Ani DiFranco


[ Ani ]


“Not A Pretty Girl”
Ani DiFranco
Not a Pretty Girl 
1995 — Wisdom Beyond Her Years.
((( poetic voice )))



Ani DiFranco calls her song, “Not a Pretty Girl,” as a ‘patriotic testament.’ Her testifying, and pledging her allegiance to both her country and her cause. America and the feminist and civil rights movements raging through our increasingly polarized society.

A self-portrait, of an artist, who at her heart, is more of a poet, who after writing, makes music to express the feelings of her thought.

Don’t let the shaved head, tattoos, piercings, or the combat boots fool you … Underneath the fashionable, often impenetrable facade, is a beautiful young woman, whose “militant” look was chosen, when still a teenager, more to deflect unwelcome attention from sometime lecherous audience members, than it was to make a political, social, or sexual statement.

Ani has never been moved by, or delivered a message by fad or fashion. Since her beginning as a teenager, Ani has always let her poetry, prose, and music do the talking for her as an artist.

“I was 16 years old when I started playing in bars around Buffalo (NY) I was a cute little ‘hay baby’ with long blonde hair, a sweet voice and an acoustic guitar.”

“I was attracting the attention of too many old men in the bars, so I tried to scare them away with a shaved head, and high-laced, black boots.”

“Self Evident” well represents Ani as a critically acclaimed singer, song writer, and guitarist, and why she is also widely (and intensely) admired as an outspoken political and social activist … a leader within the feminist and LGBT movements.


Ani DiFranco
So Much Shouting, So Much Laughter
2002 — Bearing Tragic Witness
((( observation )))

French Television

Holy Shit! Holy Shit!
The only words spoken by a French television crew when witnessing (and capturing) the historic “moment”in the unexpected, globe-shifting moment.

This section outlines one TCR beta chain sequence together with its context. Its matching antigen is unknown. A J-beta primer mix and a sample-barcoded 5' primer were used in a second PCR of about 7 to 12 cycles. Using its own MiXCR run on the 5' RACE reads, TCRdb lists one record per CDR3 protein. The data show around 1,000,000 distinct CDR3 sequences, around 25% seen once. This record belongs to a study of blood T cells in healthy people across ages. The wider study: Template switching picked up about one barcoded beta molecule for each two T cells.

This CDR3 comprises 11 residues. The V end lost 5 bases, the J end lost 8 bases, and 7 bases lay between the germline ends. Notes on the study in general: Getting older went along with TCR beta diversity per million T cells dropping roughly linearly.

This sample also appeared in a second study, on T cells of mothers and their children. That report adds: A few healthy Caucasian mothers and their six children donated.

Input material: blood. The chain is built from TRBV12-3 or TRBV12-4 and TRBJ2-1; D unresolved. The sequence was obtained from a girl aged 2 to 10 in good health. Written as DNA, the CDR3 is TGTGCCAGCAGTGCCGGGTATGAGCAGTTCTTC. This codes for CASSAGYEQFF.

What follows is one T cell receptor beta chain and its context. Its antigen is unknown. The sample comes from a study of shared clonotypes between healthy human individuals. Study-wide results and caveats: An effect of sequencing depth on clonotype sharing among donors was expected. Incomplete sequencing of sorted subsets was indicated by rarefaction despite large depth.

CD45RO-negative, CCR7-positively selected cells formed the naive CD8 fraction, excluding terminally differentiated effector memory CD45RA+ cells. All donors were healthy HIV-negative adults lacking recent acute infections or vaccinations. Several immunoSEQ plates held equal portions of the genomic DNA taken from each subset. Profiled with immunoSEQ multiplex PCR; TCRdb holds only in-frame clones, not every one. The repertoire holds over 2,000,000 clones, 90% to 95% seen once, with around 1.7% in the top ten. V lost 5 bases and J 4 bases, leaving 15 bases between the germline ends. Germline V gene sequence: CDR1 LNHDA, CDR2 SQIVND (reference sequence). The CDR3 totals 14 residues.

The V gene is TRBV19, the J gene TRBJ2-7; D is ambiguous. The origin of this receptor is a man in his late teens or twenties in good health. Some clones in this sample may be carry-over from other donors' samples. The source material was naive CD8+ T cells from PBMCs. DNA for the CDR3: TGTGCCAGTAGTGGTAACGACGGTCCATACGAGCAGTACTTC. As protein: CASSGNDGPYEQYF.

September 11, 2001 — A French television crew, covering a broken water line in Lower Manhattan, was attracted to the loud hum of a screaming commercial jetliner as it passed overhead and seconds later crashed into the North Tower of The World Trade Center, and exploded into a ball of fire.



Just days after the United States’ invasion of Iraq (April 5, 2003), I presented Ani DiFranco with the Time Magazine special edition with the now infamous “shock and awe” image on its cover, and asked her to write the first thing that came to mind. Without hesitation she wrote “It’s a Mad, Mad, Mad, Mad World,” after which she signed her name.

“It’s a Mad, Mad, Mad, Mad World.”
— Ani DiFranco

2003Entering the post 9-11 era, Ani’s always opinionated voice became more pointed, political, and critical of living under the thumb of what George W. Bush called “Compassionate Conservatism.” It seemed appropriate that the second of her new-millennium albums (CDs) was entitled Evolve. In 2003, she was touring in support of it and two others, the previous year’s So Much Shouting So Much Laughter, and In The Clip, a two-disc collection of 1990s live performances.

— Ani DiFranco

The live recordings best represent Ani’s musical soul. In the Clip especially presents Ani at her most passionate … singing and playing her songs, reading her poetry, and talking and confessing to her loyal fans, with the wit, humor, and grace.

“Self Evident,” on the So Much Shouting is a dark, politically critical, and socially conscious poem about the 9-11 attacks, read atop an even darker, haunting, and eerily ominous beat.